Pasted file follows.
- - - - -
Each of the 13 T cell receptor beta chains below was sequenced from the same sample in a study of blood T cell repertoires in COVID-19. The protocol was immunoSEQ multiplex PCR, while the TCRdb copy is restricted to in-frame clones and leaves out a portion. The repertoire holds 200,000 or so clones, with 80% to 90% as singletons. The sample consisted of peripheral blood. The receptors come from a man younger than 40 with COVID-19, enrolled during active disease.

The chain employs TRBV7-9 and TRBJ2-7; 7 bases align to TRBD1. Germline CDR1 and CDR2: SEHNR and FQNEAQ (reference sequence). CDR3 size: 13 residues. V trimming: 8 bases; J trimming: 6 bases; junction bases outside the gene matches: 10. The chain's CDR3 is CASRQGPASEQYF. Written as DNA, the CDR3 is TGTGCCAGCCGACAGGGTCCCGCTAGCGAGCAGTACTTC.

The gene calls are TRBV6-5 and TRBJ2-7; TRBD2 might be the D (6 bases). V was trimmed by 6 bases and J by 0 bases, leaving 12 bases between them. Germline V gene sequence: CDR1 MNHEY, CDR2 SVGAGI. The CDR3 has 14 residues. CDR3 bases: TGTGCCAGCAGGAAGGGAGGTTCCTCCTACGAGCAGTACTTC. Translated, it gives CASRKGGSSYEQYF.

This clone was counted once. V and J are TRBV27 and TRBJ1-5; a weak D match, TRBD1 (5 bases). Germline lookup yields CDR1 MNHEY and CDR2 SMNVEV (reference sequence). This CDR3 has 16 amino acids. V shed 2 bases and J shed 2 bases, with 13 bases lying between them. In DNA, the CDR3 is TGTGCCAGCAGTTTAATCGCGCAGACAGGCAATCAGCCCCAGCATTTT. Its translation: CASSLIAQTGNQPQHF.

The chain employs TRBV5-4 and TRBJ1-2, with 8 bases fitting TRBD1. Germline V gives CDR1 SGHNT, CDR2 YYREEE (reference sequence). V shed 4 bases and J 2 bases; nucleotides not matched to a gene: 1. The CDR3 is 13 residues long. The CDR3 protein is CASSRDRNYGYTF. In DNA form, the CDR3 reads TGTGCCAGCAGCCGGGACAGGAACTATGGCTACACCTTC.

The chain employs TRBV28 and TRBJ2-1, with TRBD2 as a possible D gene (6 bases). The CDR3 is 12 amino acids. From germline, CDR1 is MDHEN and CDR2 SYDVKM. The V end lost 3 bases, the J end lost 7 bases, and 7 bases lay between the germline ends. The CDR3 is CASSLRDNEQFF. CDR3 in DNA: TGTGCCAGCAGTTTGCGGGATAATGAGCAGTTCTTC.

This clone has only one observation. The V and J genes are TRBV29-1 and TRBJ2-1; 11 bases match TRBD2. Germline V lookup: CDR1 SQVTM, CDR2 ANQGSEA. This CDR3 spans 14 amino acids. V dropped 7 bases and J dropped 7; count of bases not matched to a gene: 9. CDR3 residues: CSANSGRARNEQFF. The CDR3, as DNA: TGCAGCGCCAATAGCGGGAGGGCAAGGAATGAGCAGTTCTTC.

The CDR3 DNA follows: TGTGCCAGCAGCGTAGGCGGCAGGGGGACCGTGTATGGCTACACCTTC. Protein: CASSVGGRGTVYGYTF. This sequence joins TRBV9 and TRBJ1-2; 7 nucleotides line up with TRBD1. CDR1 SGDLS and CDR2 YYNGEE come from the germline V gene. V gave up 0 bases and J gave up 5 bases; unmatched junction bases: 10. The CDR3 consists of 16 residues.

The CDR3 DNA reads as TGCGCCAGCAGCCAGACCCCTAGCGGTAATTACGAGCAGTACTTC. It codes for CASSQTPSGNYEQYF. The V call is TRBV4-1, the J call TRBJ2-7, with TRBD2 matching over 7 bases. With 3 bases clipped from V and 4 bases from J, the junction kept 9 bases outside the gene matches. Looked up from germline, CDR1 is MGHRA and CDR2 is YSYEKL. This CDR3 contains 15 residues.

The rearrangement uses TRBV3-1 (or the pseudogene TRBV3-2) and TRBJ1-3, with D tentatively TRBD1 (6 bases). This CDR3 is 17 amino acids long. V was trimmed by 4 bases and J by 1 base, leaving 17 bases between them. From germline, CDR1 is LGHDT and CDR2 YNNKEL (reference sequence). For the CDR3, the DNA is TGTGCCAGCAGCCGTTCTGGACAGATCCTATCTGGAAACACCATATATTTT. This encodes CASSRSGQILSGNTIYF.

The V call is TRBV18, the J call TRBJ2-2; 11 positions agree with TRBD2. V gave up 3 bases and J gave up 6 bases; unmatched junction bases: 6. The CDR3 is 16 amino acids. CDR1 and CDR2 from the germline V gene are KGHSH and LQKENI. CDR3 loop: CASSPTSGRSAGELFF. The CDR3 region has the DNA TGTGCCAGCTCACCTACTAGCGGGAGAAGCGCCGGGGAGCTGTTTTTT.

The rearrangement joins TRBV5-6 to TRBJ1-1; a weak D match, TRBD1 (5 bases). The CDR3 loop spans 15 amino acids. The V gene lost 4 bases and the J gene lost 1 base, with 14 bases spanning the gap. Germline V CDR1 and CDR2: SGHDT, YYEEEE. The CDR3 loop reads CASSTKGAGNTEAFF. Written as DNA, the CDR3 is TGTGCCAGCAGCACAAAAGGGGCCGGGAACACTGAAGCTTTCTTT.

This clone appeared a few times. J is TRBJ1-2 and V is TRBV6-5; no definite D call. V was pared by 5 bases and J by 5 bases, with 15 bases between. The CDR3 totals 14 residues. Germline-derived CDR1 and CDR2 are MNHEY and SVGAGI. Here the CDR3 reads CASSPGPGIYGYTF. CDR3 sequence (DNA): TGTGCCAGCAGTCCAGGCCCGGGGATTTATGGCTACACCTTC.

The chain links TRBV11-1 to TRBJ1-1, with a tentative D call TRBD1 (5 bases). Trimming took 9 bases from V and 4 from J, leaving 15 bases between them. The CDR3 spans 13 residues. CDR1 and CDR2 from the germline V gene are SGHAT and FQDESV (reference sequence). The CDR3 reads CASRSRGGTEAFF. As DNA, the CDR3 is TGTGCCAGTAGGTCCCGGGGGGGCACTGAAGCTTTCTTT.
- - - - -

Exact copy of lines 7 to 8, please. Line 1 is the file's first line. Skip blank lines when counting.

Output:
This clone has only one observation. The V and J genes are TRBV29-1 and TRBJ2-1; 11 bases match TRBD2. Germline V lookup: CDR1 SQVTM, CDR2 ANQGSEA. This CDR3 spans 14 amino acids. V dropped 7 bases and J dropped 7; count of bases not matched to a gene: 9. CDR3 residues: CSANSGRARNEQFF. The CDR3, as DNA: TGCAGCGCCAATAGCGGGAGGGCAAGGAATGAGCAGTTCTTC.

The CDR3 DNA follows: TGTGCCAGCAGCGTAGGCGGCAGGGGGACCGTGTATGGCTACACCTTC. Protein: CASSVGGRGTVYGYTF. This sequence joins TRBV9 and TRBJ1-2; 7 nucleotides line up with TRBD1. CDR1 SGDLS and CDR2 YYNGEE come from the germline V gene. V gave up 0 bases and J gave up 5 bases; unmatched junction bases: 10. The CDR3 consists of 16 residues.